After the death of Alexander III in 1286, Scotland fell into a long period of internal strife and war with England. A nominal coinage was issued under John Balliol c.1296 and then in reign of Robert the Bruce (1306-1329), but the first substantial issue of coinage did not come until the reign of David II (1329-1371).
The accession by James VI to the English throne in 1603 saw the fixing of value of the Scottish coinage to a ratio of 1:12 with English coinage. After the Act of Union in 1707 unique Scottish coinage came to an end.
The last Scottish minted coins were the sterling issues based on the English denominations that were issued until 1709 with the "E" mintmark for Edinburgh.
Some British coinages have featured Scottish devices, the Royal Arms of Scotland or the thistle emblem during the twentieth century, but these are a part of the coinage of the United Kingdom, not unique to Scotland.
In the United Kingdom a streamlining of coinage production took place in the nineteenth and twentieth centuries. Until the Restoration of Charles II, coins were struck by hand.
In 1816, there was a major change in British coinage, powered by the Industrial Revolution. The Royal Mint moved from The Tower of London to new premises on nearby Tower Hill, and acquired powerful new steam powered coining presses.
Further changes took place in the 1960s, when the Mint moved to modern premises at Llantrisant, near Cardiff.
After over a thousand years and many changes in production techniques, the monarch continues to be depicted on the obverse of modern UK coinage.
During The Queen's reign there have been five representations of Her Majesty on circulating coinage. The original coin portrait of Her Majesty was by Mary Gillick and was adopted at the beginning of the reign in 1952.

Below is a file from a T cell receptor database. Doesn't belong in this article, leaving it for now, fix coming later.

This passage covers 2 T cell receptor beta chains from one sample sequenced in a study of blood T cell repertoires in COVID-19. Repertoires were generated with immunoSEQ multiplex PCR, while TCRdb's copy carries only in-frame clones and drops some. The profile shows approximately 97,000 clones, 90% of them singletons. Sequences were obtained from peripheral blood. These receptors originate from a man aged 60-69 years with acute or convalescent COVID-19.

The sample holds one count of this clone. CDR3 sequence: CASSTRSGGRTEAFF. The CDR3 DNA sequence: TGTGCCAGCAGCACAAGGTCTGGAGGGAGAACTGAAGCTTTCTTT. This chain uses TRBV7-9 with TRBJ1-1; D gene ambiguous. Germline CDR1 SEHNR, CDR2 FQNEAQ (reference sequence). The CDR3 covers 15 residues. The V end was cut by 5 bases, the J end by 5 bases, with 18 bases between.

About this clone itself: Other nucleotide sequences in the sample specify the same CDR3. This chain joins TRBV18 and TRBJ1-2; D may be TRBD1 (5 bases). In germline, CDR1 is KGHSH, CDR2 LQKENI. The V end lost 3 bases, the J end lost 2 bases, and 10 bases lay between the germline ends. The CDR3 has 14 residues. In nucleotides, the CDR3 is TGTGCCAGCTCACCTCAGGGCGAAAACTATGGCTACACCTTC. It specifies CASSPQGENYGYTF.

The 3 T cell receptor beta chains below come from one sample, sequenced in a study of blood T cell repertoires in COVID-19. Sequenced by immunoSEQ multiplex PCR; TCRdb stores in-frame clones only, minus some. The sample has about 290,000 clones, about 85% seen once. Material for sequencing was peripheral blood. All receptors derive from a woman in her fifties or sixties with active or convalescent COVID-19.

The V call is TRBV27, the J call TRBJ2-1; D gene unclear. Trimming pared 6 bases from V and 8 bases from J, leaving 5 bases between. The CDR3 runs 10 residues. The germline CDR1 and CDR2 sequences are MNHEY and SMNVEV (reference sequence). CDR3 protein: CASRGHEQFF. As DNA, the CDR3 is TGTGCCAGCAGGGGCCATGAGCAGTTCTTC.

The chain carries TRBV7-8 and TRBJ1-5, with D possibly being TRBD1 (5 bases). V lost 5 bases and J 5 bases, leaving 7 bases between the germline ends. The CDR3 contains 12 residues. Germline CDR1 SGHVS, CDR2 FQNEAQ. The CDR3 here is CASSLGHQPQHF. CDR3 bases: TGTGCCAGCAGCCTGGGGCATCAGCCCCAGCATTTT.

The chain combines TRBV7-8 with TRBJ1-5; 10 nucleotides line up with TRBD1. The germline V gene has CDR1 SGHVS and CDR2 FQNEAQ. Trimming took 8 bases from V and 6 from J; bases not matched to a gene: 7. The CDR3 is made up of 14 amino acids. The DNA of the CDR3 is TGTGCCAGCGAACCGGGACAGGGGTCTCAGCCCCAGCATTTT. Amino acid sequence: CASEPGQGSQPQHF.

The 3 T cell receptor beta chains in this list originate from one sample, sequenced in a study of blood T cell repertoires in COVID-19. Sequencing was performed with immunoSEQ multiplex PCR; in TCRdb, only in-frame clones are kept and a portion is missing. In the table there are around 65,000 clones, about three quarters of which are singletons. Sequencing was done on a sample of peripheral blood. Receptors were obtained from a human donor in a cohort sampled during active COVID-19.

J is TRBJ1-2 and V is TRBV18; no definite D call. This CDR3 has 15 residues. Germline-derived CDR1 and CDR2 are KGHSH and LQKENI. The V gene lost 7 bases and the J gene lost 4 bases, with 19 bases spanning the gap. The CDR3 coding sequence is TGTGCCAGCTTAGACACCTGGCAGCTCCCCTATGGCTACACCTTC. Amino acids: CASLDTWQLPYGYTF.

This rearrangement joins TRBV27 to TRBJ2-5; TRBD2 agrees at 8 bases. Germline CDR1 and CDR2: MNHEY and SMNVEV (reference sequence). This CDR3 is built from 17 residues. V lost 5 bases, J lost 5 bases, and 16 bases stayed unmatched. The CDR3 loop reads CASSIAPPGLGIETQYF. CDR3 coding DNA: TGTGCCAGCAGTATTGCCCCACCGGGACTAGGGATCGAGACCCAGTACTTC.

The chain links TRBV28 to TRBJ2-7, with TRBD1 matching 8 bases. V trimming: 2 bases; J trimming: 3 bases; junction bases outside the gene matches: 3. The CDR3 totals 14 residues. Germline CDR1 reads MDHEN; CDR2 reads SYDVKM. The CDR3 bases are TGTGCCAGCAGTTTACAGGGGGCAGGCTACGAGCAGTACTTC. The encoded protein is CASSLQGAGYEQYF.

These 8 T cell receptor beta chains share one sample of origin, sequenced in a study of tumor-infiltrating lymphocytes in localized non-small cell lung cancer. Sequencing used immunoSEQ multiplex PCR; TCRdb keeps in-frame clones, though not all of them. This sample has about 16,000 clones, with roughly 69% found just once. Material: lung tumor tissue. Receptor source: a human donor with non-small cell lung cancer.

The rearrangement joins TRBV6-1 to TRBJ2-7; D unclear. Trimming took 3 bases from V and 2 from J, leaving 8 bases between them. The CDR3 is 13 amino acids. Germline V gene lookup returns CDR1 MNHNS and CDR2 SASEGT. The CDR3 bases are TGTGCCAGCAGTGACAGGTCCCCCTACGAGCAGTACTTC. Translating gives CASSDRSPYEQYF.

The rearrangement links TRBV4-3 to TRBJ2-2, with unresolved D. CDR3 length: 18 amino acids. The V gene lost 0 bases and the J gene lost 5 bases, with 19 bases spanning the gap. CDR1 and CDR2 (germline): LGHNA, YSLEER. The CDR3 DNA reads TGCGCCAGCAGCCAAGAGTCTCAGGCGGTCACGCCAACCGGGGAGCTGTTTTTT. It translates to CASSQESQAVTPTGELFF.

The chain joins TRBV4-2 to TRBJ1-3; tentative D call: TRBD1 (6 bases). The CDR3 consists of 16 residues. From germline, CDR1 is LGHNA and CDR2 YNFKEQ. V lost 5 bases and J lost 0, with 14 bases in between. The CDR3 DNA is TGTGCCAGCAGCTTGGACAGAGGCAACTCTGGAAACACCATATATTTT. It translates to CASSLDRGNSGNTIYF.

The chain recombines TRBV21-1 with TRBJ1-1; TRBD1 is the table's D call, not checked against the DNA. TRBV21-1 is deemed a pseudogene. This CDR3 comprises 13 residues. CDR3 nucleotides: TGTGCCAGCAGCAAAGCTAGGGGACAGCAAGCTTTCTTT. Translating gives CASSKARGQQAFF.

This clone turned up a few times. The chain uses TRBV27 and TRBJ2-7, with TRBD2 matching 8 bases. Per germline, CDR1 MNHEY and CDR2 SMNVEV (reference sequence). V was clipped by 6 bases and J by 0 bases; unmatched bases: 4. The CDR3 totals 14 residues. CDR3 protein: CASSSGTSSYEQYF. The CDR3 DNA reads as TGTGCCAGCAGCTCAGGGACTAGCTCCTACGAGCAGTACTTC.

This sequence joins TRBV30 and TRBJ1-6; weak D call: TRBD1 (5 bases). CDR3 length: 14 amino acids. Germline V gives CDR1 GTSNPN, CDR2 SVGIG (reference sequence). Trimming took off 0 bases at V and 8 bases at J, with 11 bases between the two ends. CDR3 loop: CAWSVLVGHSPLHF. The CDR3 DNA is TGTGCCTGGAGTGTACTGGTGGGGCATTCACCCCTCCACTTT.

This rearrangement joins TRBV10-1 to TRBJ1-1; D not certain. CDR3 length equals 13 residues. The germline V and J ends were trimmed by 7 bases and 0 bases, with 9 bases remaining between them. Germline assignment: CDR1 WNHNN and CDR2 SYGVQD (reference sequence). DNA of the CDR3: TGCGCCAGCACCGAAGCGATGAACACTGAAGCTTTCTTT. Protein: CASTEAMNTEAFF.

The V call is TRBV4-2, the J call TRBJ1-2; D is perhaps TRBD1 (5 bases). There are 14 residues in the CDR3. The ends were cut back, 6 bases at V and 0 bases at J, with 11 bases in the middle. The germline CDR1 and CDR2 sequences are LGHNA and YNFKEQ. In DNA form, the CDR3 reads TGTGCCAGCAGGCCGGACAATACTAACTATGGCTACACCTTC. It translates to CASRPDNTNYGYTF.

The following effigy was by Arnold Machin OBE, RA, approved by the Queen in 1964. That portrait was used on all the decimal coins from 1968. The next effigy was by Raphael Maklouf FRSA and was adopted in 1985 and the fourth, introduced in 1998, was by Ian Rank-Broadley, FRBS..
The fifth portrait was introduced in 2015, and is by Jody Clark. It shows The Queen wearing the Diamond Diadem, as she does when travelling to the State Opening of Parliament.
Images of the monarch on bank notes are a much more recent invention. Although bank notes began to be issued from the late seventeenth century, they did not come to predominate over coins until the nineteenth century. Only since 1960 has the British Sovereign been featured on English bank notes, giving The Queen a unique distinction above previous monarchs.
From the time of Charles II onwards, a tradition developed of monarchs being represented on the coinage facing in the opposite direction to their immediate predecessor.
The exception to this was in the brief reign of Edward VIII. He liked portraits of himself facing to the left, even though, according to tradition, he should have faced to the right. Designs for proposed coins for his reign show Edward VIII facing to the left.
The tradition was restored in the reign of George VI, with his portrait facing left as if Edward VIII's had faced right .